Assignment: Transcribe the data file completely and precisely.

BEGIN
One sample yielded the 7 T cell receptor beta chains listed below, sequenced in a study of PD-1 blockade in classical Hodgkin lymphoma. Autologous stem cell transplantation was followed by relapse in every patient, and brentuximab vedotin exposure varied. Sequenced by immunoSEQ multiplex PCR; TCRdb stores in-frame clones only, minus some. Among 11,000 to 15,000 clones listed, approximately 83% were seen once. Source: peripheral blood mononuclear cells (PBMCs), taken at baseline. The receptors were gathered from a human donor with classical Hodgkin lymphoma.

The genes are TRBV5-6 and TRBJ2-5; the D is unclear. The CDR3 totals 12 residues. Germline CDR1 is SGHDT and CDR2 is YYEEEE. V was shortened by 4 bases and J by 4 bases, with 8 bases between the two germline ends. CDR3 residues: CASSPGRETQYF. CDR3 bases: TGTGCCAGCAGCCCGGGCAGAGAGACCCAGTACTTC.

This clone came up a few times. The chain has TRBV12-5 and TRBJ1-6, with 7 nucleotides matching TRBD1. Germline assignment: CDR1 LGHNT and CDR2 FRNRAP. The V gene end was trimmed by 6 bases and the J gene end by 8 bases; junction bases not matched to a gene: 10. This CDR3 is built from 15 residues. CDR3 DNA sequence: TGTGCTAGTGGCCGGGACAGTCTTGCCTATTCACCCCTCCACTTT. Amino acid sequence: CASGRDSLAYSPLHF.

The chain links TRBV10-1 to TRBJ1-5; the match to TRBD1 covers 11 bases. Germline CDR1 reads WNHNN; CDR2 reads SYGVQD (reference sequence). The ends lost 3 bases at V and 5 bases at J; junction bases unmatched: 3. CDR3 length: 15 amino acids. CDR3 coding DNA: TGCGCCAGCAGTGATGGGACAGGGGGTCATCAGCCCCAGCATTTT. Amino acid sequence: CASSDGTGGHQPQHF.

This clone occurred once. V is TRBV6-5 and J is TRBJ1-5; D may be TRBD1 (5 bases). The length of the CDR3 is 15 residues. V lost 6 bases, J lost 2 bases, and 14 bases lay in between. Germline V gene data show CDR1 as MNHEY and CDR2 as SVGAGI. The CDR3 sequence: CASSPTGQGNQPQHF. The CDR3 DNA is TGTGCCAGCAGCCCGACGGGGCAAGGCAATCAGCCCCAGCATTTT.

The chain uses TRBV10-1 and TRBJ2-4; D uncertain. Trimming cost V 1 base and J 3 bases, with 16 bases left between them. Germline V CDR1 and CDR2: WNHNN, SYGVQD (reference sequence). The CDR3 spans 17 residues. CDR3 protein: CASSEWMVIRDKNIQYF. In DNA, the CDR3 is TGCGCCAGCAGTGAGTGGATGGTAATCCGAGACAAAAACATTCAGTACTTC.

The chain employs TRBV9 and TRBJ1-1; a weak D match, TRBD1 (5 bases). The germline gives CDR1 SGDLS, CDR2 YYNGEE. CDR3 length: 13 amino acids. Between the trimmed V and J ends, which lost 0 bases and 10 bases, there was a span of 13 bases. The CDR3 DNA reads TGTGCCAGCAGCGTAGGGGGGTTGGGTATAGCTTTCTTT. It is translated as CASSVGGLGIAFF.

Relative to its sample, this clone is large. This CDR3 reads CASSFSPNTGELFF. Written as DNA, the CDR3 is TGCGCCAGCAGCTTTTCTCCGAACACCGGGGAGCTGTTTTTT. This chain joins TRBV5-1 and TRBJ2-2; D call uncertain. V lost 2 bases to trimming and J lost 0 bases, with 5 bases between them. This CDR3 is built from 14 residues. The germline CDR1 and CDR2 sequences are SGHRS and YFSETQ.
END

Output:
One sample yielded the 7 T cell receptor beta chains listed below, sequenced in a study of PD-1 blockade in classical Hodgkin lymphoma. Autologous stem cell transplantation was followed by relapse in every patient, and brentuximab vedotin exposure varied. Sequenced by immunoSEQ multiplex PCR; TCRdb stores in-frame clones only, minus some. Among 11,000 to 15,000 clones listed, approximately 83% were seen once. Source: peripheral blood mononuclear cells (PBMCs), taken at baseline. The receptors were gathered from a human donor with classical Hodgkin lymphoma.

The genes are TRBV5-6 and TRBJ2-5; the D is unclear. The CDR3 totals 12 residues. Germline CDR1 is SGHDT and CDR2 is YYEEEE. V was shortened by 4 bases and J by 4 bases, with 8 bases between the two germline ends. CDR3 residues: CASSPGRETQYF. CDR3 bases: TGTGCCAGCAGCCCGGGCAGAGAGACCCAGTACTTC.

This clone came up a few times. The chain has TRBV12-5 and TRBJ1-6, with 7 nucleotides matching TRBD1. Germline assignment: CDR1 LGHNT and CDR2 FRNRAP. The V gene end was trimmed by 6 bases and the J gene end by 8 bases; junction bases not matched to a gene: 10. This CDR3 is built from 15 residues. CDR3 DNA sequence: TGTGCTAGTGGCCGGGACAGTCTTGCCTATTCACCCCTCCACTTT. Amino acid sequence: CASGRDSLAYSPLHF.

The chain links TRBV10-1 to TRBJ1-5; the match to TRBD1 covers 11 bases. Germline CDR1 reads WNHNN; CDR2 reads SYGVQD (reference sequence). The ends lost 3 bases at V and 5 bases at J; junction bases unmatched: 3. CDR3 length: 15 amino acids. CDR3 coding DNA: TGCGCCAGCAGTGATGGGACAGGGGGTCATCAGCCCCAGCATTTT. Amino acid sequence: CASSDGTGGHQPQHF.

This clone occurred once. V is TRBV6-5 and J is TRBJ1-5; D may be TRBD1 (5 bases). The length of the CDR3 is 15 residues. V lost 6 bases, J lost 2 bases, and 14 bases lay in between. Germline V gene data show CDR1 as MNHEY and CDR2 as SVGAGI. The CDR3 sequence: CASSPTGQGNQPQHF. The CDR3 DNA is TGTGCCAGCAGCCCGACGGGGCAAGGCAATCAGCCCCAGCATTTT.

The chain uses TRBV10-1 and TRBJ2-4; D uncertain. Trimming cost V 1 base and J 3 bases, with 16 bases left between them. Germline V CDR1 and CDR2: WNHNN, SYGVQD (reference sequence). The CDR3 spans 17 residues. CDR3 protein: CASSEWMVIRDKNIQYF. In DNA, the CDR3 is TGCGCCAGCAGTGAGTGGATGGTAATCCGAGACAAAAACATTCAGTACTTC.

The chain employs TRBV9 and TRBJ1-1; a weak D match, TRBD1 (5 bases). The germline gives CDR1 SGDLS, CDR2 YYNGEE. CDR3 length: 13 amino acids. Between the trimmed V and J ends, which lost 0 bases and 10 bases, there was a span of 13 bases. The CDR3 DNA reads TGTGCCAGCAGCGTAGGGGGGTTGGGTATAGCTTTCTTT. It is translated as CASSVGGLGIAFF.

Relative to its sample, this clone is large. This CDR3 reads CASSFSPNTGELFF. Written as DNA, the CDR3 is TGCGCCAGCAGCTTTTCTCCGAACACCGGGGAGCTGTTTTTT. This chain joins TRBV5-1 and TRBJ2-2; D call uncertain. V lost 2 bases to trimming and J lost 0 bases, with 5 bases between them. This CDR3 is built from 14 residues. The germline CDR1 and CDR2 sequences are SGHRS and YFSETQ.